Zamudio: So intriguing life of GM Wesley So

SUPER Grandmaster Wesley So’s story is not unlike those of other Filipinos who left their homeland to pursue a better life elsewhere. His journey so far, and the possibility of achieving the pinnacle of world fame in chess, however, make it intriguing and has the eerie makings of a great success drama with a tragic ending.

Origin and childhood

Wesley So was born in 1993 in Bacoor, Cavite toWilliam and Eleanor So. His childhood was distinguished by numerous triumphs and awards in local board clashes and abroad since he started competing in junior tournaments at the age of nine. He became the youngest Filipino grandmaster in December 2007 at the age of 14 and the seventh youngest in the world to have garnered the norm at that time. In October 2008 he became the youngest to have achieved an Elo rating of 2600, breaking the record of current World Chess Champion and top ranked chess player Magnus Carlsen of Norway. Though the record has since been broken by American John Burke, the feat illustrates So’s early prodigious wood pushing talents. He won the Philippine Chess Championship three times.

After performing consistently in many high category tourneys and improving his Elo ranking, invites to more prestigious contests participated in by top players flooded So’s schedule. It culminated in his capture of the US Chess Championship in April this year. In November 2015 he won the Bilbao Chess Masters Final tournament and in August 2016 he finished first in the Sinquefield Classic ahead of strong competitors that included former world champion Viswanathan Anand. He also dominated the London Chess Classic in December 2016 and in January 2017 he won the Tata Steel Masters ahead of the world number one by a full point. So is currently ranked number two in the world with an Elo of 2807 just a shade behind Carlsen’s 2831. As of this writing, So, at 23, is the youngest of only four players with Elo above 2800.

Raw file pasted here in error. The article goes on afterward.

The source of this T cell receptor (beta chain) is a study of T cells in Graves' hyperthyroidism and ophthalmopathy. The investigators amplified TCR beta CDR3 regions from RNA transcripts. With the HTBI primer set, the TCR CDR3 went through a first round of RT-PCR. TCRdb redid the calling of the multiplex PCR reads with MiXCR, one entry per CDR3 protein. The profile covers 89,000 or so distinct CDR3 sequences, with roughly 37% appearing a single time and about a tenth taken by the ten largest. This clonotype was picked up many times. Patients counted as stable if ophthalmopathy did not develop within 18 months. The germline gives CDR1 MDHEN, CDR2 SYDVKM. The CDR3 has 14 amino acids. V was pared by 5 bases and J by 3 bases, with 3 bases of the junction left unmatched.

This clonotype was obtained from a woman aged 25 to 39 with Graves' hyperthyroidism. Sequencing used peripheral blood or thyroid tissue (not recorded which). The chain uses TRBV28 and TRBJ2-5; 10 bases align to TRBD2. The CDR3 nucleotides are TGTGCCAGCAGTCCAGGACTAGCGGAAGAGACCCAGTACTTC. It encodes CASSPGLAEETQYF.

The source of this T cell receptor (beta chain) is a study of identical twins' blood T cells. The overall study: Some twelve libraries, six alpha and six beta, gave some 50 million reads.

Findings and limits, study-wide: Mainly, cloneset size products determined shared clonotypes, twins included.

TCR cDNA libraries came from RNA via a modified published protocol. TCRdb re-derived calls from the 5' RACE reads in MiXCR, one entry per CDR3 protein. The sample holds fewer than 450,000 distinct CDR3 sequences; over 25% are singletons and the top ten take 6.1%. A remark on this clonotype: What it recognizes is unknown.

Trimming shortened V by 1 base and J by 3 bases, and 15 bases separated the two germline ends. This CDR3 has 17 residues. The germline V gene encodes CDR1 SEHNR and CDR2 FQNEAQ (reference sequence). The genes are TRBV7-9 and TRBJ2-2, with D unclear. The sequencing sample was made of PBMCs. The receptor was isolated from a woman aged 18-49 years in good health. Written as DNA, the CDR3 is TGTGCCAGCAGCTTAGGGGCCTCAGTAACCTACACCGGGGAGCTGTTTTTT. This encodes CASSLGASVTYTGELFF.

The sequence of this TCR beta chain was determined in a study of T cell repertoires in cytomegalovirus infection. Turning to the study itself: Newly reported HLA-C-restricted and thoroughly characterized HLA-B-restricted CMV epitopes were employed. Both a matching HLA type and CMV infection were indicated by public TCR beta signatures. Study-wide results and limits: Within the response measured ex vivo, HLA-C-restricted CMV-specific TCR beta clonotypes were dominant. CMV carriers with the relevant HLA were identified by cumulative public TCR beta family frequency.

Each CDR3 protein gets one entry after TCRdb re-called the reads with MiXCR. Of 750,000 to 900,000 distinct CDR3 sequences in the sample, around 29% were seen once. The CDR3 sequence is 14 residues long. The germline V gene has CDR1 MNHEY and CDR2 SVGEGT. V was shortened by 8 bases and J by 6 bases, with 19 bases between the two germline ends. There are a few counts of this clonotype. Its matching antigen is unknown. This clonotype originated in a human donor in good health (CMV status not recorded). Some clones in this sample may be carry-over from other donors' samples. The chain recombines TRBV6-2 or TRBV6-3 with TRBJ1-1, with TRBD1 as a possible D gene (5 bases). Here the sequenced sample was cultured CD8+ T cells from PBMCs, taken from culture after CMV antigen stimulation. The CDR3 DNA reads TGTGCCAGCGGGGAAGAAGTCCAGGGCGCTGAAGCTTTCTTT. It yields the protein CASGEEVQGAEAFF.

Move to the US

In 2012, So’s parents immigrated to Canada leaving him in the country of his birth at an age when he was no longer a child but not yet a man in the midst of a flourishing chess career. Many suggest that this feeling of being abandoned is the source of the resentment that the young genius feels towards his parents which could have certain destructive consequences on his game. In the same year, he accepted a scholarship to Webster University where it was understood that he will enroll in economics and finance while being part of the Susan Polgar Institute for Chess Excellence (Spice). The institute was founded and is managed by many times women’s world chess champion Susan Polgar together with her husband Paul Truong.